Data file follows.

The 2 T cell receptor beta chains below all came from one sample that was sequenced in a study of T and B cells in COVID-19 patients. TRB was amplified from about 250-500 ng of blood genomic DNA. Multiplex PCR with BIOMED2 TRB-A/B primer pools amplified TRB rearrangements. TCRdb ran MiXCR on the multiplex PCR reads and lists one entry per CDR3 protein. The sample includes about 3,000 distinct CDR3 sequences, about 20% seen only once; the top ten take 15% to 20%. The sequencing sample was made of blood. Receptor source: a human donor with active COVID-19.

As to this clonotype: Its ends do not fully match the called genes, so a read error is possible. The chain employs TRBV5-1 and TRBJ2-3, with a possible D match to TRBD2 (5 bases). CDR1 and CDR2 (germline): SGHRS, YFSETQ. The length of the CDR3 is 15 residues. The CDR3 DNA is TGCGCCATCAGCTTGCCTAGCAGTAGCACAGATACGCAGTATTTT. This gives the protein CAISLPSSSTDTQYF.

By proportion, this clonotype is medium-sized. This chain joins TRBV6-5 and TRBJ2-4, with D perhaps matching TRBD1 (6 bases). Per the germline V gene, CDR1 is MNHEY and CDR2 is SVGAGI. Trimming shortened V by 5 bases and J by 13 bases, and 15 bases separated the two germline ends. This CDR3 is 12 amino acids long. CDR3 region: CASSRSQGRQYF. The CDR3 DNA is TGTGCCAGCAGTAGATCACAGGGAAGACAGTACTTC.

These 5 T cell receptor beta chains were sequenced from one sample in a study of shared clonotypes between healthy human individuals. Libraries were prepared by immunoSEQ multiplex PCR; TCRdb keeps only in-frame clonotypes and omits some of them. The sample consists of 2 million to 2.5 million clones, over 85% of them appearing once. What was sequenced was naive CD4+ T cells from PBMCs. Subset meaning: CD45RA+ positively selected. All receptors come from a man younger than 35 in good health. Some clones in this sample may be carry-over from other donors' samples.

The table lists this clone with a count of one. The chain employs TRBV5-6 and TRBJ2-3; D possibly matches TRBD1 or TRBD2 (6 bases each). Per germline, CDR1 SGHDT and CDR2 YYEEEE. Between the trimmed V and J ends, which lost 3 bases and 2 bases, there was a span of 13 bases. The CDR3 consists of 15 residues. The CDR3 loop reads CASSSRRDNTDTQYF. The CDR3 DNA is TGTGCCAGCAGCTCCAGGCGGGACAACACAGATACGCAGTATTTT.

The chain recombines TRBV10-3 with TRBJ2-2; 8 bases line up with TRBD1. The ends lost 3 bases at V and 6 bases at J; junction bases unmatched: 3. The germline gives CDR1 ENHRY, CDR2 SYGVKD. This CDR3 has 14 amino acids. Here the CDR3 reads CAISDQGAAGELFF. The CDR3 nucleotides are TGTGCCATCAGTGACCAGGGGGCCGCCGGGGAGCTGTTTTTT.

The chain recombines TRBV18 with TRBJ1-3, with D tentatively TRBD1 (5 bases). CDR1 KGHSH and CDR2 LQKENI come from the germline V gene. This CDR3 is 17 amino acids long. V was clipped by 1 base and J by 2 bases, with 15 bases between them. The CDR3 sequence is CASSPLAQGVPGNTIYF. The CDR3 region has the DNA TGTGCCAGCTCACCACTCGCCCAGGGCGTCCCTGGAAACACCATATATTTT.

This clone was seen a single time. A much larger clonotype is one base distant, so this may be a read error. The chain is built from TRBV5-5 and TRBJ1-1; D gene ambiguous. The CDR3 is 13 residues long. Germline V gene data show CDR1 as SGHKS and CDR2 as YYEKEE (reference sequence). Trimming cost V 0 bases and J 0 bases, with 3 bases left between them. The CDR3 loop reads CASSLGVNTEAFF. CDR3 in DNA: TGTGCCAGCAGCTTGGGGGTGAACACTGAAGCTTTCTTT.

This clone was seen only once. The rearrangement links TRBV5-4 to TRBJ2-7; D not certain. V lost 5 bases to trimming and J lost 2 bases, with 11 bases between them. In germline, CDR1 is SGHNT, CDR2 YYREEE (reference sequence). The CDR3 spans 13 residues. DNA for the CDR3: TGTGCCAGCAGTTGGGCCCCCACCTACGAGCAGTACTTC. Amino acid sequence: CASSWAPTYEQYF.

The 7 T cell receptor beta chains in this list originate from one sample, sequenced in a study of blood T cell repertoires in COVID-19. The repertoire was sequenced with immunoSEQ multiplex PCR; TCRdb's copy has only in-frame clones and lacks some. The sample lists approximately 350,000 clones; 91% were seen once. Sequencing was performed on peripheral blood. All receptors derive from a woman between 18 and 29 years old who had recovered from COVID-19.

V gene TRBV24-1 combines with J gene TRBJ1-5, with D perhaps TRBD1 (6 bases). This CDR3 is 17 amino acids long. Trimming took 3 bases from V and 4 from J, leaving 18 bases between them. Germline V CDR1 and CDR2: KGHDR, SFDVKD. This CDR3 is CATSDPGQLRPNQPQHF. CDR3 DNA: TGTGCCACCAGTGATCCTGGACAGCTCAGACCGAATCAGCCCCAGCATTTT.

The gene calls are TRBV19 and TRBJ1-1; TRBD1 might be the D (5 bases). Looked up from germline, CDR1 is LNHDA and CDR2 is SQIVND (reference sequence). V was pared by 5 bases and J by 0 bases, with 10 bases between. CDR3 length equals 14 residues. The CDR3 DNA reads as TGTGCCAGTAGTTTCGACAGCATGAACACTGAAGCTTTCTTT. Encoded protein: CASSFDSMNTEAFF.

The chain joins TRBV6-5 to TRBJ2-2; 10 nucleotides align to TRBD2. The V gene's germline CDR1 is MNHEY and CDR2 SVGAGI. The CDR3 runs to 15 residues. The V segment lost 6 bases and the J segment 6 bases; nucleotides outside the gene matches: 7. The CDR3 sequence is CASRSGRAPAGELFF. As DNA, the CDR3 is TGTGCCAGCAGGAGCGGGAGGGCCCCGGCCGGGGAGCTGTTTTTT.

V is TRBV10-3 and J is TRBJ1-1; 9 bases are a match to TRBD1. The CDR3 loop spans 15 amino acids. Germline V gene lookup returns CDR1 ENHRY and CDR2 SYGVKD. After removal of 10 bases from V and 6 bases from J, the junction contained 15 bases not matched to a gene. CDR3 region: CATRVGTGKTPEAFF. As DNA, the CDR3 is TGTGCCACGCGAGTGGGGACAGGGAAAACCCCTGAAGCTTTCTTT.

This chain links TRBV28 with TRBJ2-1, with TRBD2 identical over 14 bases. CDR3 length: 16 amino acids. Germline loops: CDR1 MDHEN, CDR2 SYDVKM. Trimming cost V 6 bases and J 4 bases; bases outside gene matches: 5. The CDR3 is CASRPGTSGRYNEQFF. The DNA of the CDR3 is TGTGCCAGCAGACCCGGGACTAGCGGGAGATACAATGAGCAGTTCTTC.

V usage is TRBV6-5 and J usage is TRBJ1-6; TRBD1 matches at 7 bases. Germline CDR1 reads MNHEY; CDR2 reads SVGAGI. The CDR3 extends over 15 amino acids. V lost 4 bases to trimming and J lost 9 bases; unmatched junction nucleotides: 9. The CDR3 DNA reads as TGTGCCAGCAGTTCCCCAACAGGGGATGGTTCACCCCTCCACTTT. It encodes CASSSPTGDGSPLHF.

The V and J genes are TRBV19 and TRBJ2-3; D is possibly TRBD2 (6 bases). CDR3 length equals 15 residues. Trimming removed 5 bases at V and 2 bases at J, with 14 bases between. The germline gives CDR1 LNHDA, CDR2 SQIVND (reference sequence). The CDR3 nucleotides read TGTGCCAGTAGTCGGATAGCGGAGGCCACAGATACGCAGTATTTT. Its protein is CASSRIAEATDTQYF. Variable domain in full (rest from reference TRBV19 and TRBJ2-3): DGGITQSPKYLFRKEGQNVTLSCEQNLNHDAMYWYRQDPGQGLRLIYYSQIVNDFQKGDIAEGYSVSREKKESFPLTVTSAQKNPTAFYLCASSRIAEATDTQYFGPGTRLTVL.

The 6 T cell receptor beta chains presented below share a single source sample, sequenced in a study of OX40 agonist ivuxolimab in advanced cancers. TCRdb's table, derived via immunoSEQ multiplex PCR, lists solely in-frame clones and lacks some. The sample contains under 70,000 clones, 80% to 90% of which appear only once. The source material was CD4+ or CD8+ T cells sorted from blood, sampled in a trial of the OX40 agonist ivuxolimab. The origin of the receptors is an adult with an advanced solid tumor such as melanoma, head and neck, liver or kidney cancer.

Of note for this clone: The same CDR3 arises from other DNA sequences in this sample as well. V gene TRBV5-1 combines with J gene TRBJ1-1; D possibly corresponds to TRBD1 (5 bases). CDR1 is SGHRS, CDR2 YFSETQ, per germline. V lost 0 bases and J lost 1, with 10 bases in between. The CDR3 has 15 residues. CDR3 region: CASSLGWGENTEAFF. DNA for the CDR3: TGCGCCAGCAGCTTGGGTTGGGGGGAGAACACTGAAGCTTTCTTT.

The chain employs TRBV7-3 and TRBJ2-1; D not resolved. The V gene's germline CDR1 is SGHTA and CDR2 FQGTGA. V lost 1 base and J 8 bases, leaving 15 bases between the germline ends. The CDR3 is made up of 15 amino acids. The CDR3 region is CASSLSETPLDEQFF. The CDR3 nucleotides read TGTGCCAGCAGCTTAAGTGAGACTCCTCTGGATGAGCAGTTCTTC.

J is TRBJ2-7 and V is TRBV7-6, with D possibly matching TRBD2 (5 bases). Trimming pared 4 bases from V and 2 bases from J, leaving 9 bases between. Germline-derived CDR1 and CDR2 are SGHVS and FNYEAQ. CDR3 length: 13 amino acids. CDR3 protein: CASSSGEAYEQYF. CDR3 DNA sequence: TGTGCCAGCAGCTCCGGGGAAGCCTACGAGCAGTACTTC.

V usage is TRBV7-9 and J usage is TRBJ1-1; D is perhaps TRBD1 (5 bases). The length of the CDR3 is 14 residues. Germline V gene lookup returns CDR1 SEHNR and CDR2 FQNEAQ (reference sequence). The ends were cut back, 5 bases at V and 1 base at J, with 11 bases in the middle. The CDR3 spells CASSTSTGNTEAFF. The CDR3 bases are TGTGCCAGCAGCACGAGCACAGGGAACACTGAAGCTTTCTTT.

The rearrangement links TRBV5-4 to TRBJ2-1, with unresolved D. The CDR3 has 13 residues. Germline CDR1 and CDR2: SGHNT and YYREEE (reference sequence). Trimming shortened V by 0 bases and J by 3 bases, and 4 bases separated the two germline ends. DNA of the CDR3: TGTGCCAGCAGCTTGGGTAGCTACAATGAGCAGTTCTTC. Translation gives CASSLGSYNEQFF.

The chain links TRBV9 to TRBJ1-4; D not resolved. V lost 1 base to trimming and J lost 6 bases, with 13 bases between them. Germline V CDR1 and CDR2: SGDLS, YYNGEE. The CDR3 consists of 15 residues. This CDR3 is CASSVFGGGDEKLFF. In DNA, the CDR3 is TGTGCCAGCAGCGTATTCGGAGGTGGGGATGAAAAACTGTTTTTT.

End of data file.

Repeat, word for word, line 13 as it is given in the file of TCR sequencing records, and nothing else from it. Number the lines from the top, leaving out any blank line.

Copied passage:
The chain joins TRBV6-5 to TRBJ2-2; 10 nucleotides align to TRBD2. The V gene's germline CDR1 is MNHEY and CDR2 SVGAGI. The CDR3 runs to 15 residues. The V segment lost 6 bases and the J segment 6 bases; nucleotides outside the gene matches: 7. The CDR3 sequence is CASRSGRAPAGELFF. As DNA, the CDR3 is TGTGCCAGCAGGAGCGGGAGGGCCCCGGCCGGGGAGCTGTTTTTT.